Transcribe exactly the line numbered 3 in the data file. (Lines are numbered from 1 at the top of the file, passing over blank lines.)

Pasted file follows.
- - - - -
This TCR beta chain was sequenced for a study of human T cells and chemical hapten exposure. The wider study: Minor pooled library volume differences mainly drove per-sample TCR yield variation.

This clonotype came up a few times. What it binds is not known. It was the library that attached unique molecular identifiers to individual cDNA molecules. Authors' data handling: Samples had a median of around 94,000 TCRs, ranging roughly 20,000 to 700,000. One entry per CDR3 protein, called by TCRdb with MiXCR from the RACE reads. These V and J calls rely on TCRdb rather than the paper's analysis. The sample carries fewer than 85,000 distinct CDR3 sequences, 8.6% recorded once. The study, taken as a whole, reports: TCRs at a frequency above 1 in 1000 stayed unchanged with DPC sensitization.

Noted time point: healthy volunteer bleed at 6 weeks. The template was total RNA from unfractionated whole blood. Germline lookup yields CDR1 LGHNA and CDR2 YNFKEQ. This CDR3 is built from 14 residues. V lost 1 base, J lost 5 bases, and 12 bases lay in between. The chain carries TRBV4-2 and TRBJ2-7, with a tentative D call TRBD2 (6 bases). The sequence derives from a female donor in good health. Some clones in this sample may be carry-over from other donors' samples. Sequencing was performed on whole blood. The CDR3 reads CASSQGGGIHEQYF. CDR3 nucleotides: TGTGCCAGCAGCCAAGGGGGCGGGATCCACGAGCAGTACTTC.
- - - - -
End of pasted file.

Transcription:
Noted time point: healthy volunteer bleed at 6 weeks. The template was total RNA from unfractionated whole blood. Germline lookup yields CDR1 LGHNA and CDR2 YNFKEQ. This CDR3 is built from 14 residues. V lost 1 base, J lost 5 bases, and 12 bases lay in between. The chain carries TRBV4-2 and TRBJ2-7, with a tentative D call TRBD2 (6 bases). The sequence derives from a female donor in good health. Some clones in this sample may be carry-over from other donors' samples. Sequencing was performed on whole blood. The CDR3 reads CASSQGGGIHEQYF. CDR3 nucleotides: TGTGCCAGCAGCCAAGGGGGCGGGATCCACGAGCAGTACTTC.